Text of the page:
LINCOLN, Neb. (AP) -- Nebraska coach Doc Sadler isn't worried about his job security or fan discontent as the Cornhuskers struggle through their first season in the Big Ten.
Sadler's immediate concern is getting the most out of his team in the seven games before the Big Ten tournament.
"I'm not stupid. I know wins and losses -- it's always good to have a lot more wins than losses," he said. "So we need to win some basketball games."
The Cornhuskers are 11-11 overall and, at 3-8, 11th in the Big Ten after back-to-back losses to 10th-place Northwestern (road) and eighth-place Minnesota (home).
Their average losing margin of 16.5 points in conference games is inflated by losses of 24 points at home against Wisconsin, and 31 and 34 points against Ohio State. The second loss to the Buckeyes was Nebraska's worst home loss in at least 112 years.
The Huskers are 10th in the league in attendance, at just under 10,000 a game. The 6,683 fans for Sunday's loss to Minnesota was, according to the Omaha World-Herald, the second-smallest for a conference game since the Devaney Sports Center opened in 1976.
Athletic director Tom Osborne declined to comment Monday.
Sadler, 33-58 in conference games in his six seasons at Nebraska, last April signed a contract extension through 2015-16. He is paid $900,000 a year and, if fired after this season, would be owed as much as $66,667 a month until he finds another job -- up to a total of $3.3 million.
Former player Beau Reid of Lincoln, a member of the basketball team booster club's advisory group, said the personable Sadler is well-liked, but that there are growing doubts about whether he can make the Huskers competitive in the Big Ten. The issue looms large because the Huskers will open a 16,000-seat downtown arena in fall 2013.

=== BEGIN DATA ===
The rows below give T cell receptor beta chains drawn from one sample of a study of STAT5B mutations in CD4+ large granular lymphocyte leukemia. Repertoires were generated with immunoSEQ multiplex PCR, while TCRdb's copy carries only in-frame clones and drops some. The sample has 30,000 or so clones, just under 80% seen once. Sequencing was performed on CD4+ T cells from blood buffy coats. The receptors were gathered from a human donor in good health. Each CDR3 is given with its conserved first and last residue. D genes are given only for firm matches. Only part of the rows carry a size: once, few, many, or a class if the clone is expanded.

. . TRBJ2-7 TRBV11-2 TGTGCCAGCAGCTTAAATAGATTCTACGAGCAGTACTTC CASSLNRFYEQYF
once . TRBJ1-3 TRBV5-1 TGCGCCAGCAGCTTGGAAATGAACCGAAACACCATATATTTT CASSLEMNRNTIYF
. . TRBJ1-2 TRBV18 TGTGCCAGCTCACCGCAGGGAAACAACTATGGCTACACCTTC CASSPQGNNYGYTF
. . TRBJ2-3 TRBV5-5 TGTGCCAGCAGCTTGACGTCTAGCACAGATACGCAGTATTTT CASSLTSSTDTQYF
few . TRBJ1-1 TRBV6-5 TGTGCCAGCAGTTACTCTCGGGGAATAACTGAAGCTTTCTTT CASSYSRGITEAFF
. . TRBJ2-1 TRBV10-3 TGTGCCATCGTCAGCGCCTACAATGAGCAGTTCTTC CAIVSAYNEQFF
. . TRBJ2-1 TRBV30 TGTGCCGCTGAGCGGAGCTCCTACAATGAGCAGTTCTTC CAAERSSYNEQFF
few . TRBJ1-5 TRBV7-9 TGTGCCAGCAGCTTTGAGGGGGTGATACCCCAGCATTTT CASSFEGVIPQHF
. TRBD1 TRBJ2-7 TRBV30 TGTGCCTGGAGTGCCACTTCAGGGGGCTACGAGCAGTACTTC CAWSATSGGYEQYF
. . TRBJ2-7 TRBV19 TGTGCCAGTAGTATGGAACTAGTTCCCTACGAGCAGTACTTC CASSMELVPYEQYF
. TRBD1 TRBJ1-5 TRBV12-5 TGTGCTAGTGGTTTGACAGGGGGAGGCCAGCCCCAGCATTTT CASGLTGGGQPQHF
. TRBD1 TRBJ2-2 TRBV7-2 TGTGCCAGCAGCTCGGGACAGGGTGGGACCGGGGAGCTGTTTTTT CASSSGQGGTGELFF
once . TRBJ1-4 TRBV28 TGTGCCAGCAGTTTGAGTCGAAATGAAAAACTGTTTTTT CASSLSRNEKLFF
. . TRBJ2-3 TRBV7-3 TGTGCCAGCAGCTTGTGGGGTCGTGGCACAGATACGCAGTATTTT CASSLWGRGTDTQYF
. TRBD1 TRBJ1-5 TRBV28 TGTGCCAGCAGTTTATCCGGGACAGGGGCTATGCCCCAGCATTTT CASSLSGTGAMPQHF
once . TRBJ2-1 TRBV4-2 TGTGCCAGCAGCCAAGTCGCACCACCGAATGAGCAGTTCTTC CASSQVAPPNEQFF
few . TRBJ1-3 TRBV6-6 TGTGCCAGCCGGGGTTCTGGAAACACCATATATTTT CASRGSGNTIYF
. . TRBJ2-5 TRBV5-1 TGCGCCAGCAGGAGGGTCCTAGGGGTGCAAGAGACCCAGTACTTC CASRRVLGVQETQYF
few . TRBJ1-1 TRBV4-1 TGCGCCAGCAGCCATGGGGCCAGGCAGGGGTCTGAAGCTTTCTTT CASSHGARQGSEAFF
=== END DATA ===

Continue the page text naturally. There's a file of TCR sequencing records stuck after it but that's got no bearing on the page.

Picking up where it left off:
Reid said it will be critical for the program to show progress soon or risk having a lot of unsold seats in the new building.
"I hate speculating on someone's job, their livelihood," Reid said. "But if you decide he's not going to get the job done, you have to pull the trigger this year."
The Huskers play No. 22 Michigan at home Wednesday and still have to go on the road to face No. 11 Michigan State. Their other five opponents are tied for fifth or lower in the conference.
"I'm not going to say we're going to win the NCAA championship," Sadler said. But he noted that the New York Giants won the Super Bowl despite losing five of six games the second half of the regular season.
"I like our basketball team and I believe in them, and I believe if we get some luck, take each day as it comes, I think there are some good things that can happen to this team," he said.
Roger Brown, another Rebounders Club advisory group member, said fans seem to genuinely like Sadler and want to see him succeed.
"No one is throwing their hands up," he said.
Reid, the Huskers' leading scorer in 1989 and a member of the 1991 NCAA tournament team, said he's confident in Sadler's knowledge of X's and O's but not sold on his recruiting.
"Not taking anything away from the kids who are there now," Reid said, "but it just seems like our talent level isn't equal to the remainder of the conference."
Sadler is hamstrung by the state's small population and shortage of high school talent produced in the state. But Reid said it's frustrating when the rare in-state Division I prospect gets poached by another school.
Sophomore center Elliott Eliason of Chadron played a significant role against Nebraska for Minnesota on Sunday. Guard Mike Gesell of South Sioux City will be a freshman at Iowa next season. Reid said a new practice facility that opened in October and the new arena should remove excuses for not upgrading the talent.
Sadler has faced a couple major obstacles this season.
First, the Huskers are making their way through the Big Ten for the first time. "Preparing off tape and seeing people in person are two different things," Sadler said.
In addition, center Andre Almeida hasn't played because of nagging knee problems, guard Dylan Talley missed a month because of a thigh problem and center Jorge Brian Diaz has had chronic problems with sore feet. Diaz didn't play Sunday and could miss the rest of the season.
Reid acknowledged that injuries have set back the team, but he still expected more from a squad that Sadler had said would be the best he's coached in Lincoln.
"It's kind of a bummer to see the program just kind of floundering, struggling," Reid said.